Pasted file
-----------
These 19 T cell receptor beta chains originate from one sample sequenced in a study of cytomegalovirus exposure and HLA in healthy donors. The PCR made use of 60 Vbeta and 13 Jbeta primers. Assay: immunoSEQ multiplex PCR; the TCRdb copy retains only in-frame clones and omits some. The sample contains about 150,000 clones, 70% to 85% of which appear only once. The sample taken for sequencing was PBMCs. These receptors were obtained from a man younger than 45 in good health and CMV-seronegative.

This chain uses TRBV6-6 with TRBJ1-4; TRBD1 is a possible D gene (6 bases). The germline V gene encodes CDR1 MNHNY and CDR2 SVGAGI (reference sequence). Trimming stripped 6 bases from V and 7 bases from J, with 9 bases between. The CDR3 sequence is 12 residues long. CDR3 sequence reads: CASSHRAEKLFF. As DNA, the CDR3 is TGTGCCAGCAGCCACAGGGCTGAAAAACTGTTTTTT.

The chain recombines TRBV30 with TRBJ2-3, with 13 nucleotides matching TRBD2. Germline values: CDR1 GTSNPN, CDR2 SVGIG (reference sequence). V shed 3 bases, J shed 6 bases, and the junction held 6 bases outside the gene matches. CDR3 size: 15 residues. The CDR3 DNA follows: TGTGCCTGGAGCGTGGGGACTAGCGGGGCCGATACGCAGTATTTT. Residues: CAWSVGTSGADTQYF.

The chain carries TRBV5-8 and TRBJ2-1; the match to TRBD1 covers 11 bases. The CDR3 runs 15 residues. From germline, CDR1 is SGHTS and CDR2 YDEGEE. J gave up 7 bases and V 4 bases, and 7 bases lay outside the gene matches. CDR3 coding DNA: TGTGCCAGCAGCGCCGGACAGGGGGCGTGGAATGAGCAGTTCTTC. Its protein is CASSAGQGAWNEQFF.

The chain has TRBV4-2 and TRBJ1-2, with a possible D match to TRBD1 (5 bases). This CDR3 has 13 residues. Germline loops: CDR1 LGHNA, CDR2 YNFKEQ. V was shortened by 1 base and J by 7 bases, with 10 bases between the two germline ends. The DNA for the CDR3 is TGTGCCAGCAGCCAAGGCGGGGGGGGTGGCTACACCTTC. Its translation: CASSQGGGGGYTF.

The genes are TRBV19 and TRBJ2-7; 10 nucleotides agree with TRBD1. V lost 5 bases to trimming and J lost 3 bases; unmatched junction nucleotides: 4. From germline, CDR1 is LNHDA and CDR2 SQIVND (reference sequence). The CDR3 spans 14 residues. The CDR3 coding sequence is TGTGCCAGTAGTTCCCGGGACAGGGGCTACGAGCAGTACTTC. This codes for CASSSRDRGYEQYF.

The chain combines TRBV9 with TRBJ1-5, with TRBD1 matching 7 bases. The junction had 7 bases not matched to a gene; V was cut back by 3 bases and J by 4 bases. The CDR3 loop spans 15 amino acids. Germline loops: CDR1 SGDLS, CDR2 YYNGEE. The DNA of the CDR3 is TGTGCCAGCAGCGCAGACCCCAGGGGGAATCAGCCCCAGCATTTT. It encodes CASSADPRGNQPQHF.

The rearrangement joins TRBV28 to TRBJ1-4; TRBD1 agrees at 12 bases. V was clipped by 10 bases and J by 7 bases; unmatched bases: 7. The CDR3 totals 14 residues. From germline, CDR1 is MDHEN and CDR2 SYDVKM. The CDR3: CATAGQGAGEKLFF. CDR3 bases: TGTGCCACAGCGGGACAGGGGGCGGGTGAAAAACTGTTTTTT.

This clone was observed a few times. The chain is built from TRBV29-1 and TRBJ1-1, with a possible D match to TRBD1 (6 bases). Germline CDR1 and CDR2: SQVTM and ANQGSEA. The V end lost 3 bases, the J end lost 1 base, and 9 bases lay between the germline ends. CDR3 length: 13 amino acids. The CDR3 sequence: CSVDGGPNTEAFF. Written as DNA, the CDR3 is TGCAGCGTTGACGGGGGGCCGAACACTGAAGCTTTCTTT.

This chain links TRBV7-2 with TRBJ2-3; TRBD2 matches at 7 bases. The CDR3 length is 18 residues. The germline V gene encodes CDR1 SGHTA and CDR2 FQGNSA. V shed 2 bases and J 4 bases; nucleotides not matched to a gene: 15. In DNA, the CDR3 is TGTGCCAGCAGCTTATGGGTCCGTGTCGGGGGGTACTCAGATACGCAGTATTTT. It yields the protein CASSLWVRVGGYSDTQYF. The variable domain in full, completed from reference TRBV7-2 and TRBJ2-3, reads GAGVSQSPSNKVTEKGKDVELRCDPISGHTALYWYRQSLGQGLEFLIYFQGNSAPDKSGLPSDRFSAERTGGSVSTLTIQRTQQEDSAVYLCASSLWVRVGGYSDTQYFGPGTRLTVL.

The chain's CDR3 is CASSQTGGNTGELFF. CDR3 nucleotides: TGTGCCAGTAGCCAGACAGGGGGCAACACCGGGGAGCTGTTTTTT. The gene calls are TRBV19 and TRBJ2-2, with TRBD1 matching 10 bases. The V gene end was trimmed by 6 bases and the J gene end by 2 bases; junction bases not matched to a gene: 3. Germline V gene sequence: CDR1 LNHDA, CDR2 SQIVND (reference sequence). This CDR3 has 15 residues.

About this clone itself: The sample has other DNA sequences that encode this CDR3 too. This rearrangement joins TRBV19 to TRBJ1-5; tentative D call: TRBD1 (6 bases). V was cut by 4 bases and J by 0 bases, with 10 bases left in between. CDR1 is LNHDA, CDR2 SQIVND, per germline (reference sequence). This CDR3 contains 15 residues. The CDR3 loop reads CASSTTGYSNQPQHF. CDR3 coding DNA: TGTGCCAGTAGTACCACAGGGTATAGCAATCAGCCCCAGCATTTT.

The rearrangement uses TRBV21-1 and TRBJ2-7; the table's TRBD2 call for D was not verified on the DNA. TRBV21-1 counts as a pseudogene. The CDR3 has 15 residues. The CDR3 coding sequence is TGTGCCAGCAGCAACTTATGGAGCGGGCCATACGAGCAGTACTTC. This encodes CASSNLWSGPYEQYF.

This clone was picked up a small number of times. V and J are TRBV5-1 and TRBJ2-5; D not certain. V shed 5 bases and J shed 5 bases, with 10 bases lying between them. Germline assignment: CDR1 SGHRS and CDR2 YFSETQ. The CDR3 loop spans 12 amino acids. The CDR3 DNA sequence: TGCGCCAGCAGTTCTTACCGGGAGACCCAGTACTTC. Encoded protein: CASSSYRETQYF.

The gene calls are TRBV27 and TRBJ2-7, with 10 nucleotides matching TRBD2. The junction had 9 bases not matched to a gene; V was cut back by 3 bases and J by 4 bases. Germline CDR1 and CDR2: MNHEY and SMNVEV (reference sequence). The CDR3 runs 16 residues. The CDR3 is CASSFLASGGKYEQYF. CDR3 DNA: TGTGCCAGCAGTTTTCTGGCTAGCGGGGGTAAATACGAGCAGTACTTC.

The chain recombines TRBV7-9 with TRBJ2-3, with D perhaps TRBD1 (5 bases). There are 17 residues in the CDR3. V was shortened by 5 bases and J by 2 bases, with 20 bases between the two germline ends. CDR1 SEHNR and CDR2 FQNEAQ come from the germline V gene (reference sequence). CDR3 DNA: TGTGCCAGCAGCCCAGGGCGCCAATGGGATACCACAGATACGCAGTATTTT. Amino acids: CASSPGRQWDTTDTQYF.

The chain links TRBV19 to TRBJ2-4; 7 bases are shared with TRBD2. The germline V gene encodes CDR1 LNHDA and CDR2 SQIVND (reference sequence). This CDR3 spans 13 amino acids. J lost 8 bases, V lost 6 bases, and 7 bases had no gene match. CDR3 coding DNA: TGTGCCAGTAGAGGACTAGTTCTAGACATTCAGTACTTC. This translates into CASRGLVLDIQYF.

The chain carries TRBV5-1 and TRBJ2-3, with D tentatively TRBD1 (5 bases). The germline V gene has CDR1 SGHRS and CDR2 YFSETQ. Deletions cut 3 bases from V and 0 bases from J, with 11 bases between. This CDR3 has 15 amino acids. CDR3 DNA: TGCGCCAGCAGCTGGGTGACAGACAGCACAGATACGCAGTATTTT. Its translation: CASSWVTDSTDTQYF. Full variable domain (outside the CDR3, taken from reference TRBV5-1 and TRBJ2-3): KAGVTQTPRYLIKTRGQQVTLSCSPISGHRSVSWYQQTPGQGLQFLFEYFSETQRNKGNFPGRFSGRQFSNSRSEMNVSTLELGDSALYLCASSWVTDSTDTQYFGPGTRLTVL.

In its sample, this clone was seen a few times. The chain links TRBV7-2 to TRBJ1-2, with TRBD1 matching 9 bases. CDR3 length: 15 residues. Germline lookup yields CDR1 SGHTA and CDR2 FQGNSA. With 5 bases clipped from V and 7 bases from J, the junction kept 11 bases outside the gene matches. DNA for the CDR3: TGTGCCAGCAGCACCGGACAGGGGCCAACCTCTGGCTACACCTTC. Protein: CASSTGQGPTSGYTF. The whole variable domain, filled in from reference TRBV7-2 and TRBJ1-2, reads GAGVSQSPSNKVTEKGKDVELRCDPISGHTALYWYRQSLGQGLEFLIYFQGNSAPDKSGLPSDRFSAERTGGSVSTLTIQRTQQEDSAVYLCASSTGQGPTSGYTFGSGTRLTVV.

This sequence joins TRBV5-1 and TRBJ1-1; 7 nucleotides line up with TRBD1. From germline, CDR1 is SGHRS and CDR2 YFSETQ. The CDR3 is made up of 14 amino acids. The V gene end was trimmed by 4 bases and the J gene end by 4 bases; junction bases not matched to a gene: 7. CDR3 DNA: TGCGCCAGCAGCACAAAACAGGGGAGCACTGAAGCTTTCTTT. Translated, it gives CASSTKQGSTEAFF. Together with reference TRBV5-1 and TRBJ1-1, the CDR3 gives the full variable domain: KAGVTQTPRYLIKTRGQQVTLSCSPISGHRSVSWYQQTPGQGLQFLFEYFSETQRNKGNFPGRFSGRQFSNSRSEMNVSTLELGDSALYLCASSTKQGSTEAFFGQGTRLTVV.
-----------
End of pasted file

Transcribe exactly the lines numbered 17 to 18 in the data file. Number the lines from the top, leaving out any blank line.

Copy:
The chain links TRBV19 to TRBJ2-4; 7 bases are shared with TRBD2. The germline V gene encodes CDR1 LNHDA and CDR2 SQIVND (reference sequence). This CDR3 spans 13 amino acids. J lost 8 bases, V lost 6 bases, and 7 bases had no gene match. CDR3 coding DNA: TGTGCCAGTAGAGGACTAGTTCTAGACATTCAGTACTTC. This translates into CASRGLVLDIQYF.

The chain carries TRBV5-1 and TRBJ2-3, with D tentatively TRBD1 (5 bases). The germline V gene has CDR1 SGHRS and CDR2 YFSETQ. Deletions cut 3 bases from V and 0 bases from J, with 11 bases between. This CDR3 has 15 amino acids. CDR3 DNA: TGCGCCAGCAGCTGGGTGACAGACAGCACAGATACGCAGTATTTT. Its translation: CASSWVTDSTDTQYF. Full variable domain (outside the CDR3, taken from reference TRBV5-1 and TRBJ2-3): KAGVTQTPRYLIKTRGQQVTLSCSPISGHRSVSWYQQTPGQGLQFLFEYFSETQRNKGNFPGRFSGRQFSNSRSEMNVSTLELGDSALYLCASSWVTDSTDTQYFGPGTRLTVL.